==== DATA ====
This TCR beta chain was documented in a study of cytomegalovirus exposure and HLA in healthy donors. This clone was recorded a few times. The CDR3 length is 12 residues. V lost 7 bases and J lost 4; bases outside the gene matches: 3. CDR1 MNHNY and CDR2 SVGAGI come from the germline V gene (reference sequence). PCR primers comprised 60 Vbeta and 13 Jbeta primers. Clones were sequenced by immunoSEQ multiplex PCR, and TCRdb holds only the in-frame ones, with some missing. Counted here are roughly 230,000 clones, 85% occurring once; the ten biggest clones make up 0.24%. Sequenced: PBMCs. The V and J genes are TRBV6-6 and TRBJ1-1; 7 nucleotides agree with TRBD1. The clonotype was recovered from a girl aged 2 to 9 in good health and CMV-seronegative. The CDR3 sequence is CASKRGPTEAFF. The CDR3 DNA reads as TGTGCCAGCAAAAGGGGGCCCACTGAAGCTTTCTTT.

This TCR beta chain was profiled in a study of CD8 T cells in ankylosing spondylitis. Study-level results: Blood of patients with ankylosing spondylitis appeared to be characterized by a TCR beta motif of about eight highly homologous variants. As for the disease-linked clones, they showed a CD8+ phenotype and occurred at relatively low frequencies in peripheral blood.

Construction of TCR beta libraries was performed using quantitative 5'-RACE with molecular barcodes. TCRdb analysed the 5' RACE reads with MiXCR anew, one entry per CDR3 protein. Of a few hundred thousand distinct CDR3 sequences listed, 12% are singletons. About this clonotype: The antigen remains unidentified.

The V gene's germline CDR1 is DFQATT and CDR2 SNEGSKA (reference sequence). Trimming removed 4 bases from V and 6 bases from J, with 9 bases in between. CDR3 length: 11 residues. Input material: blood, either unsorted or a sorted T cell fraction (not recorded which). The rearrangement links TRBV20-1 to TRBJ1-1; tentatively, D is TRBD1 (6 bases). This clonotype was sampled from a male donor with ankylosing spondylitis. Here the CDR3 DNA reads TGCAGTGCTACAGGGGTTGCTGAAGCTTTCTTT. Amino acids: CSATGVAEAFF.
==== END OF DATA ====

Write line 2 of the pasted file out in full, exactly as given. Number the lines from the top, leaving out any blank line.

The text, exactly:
This TCR beta chain was profiled in a study of CD8 T cells in ankylosing spondylitis. Study-level results: Blood of patients with ankylosing spondylitis appeared to be characterized by a TCR beta motif of about eight highly homologous variants. As for the disease-linked clones, they showed a CD8+ phenotype and occurred at relatively low frequencies in peripheral blood.